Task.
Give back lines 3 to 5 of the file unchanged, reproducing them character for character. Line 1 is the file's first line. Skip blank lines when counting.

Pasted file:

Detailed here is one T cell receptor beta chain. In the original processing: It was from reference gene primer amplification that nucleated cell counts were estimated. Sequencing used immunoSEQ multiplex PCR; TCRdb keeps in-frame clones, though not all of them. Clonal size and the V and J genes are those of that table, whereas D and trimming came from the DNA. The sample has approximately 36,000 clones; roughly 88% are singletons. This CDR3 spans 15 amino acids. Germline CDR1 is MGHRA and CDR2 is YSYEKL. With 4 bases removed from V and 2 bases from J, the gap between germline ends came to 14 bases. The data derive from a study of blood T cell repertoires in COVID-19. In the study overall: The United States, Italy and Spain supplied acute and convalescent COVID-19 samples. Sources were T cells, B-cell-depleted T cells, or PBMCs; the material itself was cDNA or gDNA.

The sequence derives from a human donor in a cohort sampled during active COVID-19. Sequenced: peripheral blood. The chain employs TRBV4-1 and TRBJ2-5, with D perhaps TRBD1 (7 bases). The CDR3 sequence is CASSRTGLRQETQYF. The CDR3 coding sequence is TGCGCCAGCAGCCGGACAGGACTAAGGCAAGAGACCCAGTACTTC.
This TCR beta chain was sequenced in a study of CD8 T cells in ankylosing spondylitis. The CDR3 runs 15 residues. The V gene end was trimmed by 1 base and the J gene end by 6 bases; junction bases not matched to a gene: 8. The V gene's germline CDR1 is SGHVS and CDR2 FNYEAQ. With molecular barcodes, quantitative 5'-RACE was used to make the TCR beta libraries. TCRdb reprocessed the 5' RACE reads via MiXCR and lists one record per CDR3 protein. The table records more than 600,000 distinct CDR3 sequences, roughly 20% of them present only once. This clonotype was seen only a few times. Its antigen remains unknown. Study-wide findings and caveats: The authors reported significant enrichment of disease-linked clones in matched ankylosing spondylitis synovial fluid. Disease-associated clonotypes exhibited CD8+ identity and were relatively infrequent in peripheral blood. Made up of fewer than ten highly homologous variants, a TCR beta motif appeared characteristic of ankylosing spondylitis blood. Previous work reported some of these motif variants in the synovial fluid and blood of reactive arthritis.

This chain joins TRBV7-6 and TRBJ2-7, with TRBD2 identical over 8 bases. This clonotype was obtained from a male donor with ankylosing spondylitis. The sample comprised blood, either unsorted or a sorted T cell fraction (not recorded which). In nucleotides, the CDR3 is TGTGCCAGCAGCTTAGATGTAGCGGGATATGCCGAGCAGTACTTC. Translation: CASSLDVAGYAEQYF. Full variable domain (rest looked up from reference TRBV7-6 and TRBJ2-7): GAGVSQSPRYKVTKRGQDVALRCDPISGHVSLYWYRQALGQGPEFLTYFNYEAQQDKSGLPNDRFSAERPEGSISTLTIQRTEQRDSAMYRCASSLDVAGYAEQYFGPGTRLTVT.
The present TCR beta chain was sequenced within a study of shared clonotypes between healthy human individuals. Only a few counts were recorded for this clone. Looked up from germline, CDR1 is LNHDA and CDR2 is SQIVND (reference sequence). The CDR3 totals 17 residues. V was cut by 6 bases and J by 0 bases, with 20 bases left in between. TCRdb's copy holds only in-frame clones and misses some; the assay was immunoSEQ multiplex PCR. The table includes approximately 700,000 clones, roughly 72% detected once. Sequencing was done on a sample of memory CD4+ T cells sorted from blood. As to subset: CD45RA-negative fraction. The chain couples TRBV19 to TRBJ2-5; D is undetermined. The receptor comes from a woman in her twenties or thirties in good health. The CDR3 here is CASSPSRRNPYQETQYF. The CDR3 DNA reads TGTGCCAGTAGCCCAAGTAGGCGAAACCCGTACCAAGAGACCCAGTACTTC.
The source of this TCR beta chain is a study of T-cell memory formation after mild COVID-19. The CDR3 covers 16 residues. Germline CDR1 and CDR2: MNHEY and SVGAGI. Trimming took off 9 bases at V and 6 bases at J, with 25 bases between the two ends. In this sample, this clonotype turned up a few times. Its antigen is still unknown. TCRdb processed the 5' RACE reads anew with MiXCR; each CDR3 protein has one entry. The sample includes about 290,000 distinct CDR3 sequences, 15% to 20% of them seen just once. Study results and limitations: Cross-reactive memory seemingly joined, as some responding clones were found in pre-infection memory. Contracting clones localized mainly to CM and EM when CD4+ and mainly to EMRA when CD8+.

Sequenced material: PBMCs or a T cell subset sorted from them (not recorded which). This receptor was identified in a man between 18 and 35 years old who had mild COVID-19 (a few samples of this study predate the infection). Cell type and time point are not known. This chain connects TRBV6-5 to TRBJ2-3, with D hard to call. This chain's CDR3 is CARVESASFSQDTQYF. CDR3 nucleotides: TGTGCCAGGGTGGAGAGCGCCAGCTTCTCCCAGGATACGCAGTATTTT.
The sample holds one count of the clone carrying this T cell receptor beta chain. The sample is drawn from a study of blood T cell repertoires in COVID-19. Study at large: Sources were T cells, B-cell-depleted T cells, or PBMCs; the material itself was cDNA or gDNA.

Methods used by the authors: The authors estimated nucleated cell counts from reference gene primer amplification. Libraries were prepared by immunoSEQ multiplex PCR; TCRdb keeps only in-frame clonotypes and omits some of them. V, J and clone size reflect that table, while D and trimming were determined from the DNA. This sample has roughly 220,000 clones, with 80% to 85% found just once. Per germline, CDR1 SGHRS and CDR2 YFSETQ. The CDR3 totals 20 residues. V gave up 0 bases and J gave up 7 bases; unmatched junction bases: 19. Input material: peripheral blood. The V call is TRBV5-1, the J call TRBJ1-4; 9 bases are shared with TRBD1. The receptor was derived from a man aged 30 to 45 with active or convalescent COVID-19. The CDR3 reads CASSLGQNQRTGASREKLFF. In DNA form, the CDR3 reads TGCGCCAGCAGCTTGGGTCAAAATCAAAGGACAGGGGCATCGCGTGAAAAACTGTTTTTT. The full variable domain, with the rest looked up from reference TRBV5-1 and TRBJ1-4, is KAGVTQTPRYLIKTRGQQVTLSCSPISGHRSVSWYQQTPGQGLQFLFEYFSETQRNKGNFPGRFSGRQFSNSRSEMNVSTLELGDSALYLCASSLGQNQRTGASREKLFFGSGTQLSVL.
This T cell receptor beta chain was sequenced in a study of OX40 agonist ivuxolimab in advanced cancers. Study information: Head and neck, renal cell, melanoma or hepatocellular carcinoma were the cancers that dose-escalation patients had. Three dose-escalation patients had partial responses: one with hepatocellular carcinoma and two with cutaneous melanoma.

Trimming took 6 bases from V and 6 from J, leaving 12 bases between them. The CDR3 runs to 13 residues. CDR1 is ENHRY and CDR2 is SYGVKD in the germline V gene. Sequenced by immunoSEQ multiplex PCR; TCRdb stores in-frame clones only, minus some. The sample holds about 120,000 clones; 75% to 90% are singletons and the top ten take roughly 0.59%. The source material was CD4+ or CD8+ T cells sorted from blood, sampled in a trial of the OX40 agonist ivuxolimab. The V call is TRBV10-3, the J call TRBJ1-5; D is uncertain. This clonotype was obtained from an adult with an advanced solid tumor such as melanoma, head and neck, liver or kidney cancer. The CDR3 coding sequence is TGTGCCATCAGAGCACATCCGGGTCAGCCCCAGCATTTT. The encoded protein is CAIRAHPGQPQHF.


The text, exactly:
This TCR beta chain was sequenced in a study of CD8 T cells in ankylosing spondylitis. The CDR3 runs 15 residues. The V gene end was trimmed by 1 base and the J gene end by 6 bases; junction bases not matched to a gene: 8. The V gene's germline CDR1 is SGHVS and CDR2 FNYEAQ. With molecular barcodes, quantitative 5'-RACE was used to make the TCR beta libraries. TCRdb reprocessed the 5' RACE reads via MiXCR and lists one record per CDR3 protein. The table records more than 600,000 distinct CDR3 sequences, roughly 20% of them present only once. This clonotype was seen only a few times. Its antigen remains unknown. Study-wide findings and caveats: The authors reported significant enrichment of disease-linked clones in matched ankylosing spondylitis synovial fluid. Disease-associated clonotypes exhibited CD8+ identity and were relatively infrequent in peripheral blood. Made up of fewer than ten highly homologous variants, a TCR beta motif appeared characteristic of ankylosing spondylitis blood. Previous work reported some of these motif variants in the synovial fluid and blood of reactive arthritis.

This chain joins TRBV7-6 and TRBJ2-7, with TRBD2 identical over 8 bases. This clonotype was obtained from a male donor with ankylosing spondylitis. The sample comprised blood, either unsorted or a sorted T cell fraction (not recorded which). In nucleotides, the CDR3 is TGTGCCAGCAGCTTAGATGTAGCGGGATATGCCGAGCAGTACTTC. Translation: CASSLDVAGYAEQYF. Full variable domain (rest looked up from reference TRBV7-6 and TRBJ2-7): GAGVSQSPRYKVTKRGQDVALRCDPISGHVSLYWYRQALGQGPEFLTYFNYEAQQDKSGLPNDRFSAERPEGSISTLTIQRTEQRDSAMYRCASSLDVAGYAEQYFGPGTRLTVT.
The present TCR beta chain was sequenced within a study of shared clonotypes between healthy human individuals. Only a few counts were recorded for this clone. Looked up from germline, CDR1 is LNHDA and CDR2 is SQIVND (reference sequence). The CDR3 totals 17 residues. V was cut by 6 bases and J by 0 bases, with 20 bases left in between. TCRdb's copy holds only in-frame clones and misses some; the assay was immunoSEQ multiplex PCR. The table includes approximately 700,000 clones, roughly 72% detected once. Sequencing was done on a sample of memory CD4+ T cells sorted from blood. As to subset: CD45RA-negative fraction. The chain couples TRBV19 to TRBJ2-5; D is undetermined. The receptor comes from a woman in her twenties or thirties in good health. The CDR3 here is CASSPSRRNPYQETQYF. The CDR3 DNA reads TGTGCCAGTAGCCCAAGTAGGCGAAACCCGTACCAAGAGACCCAGTACTTC.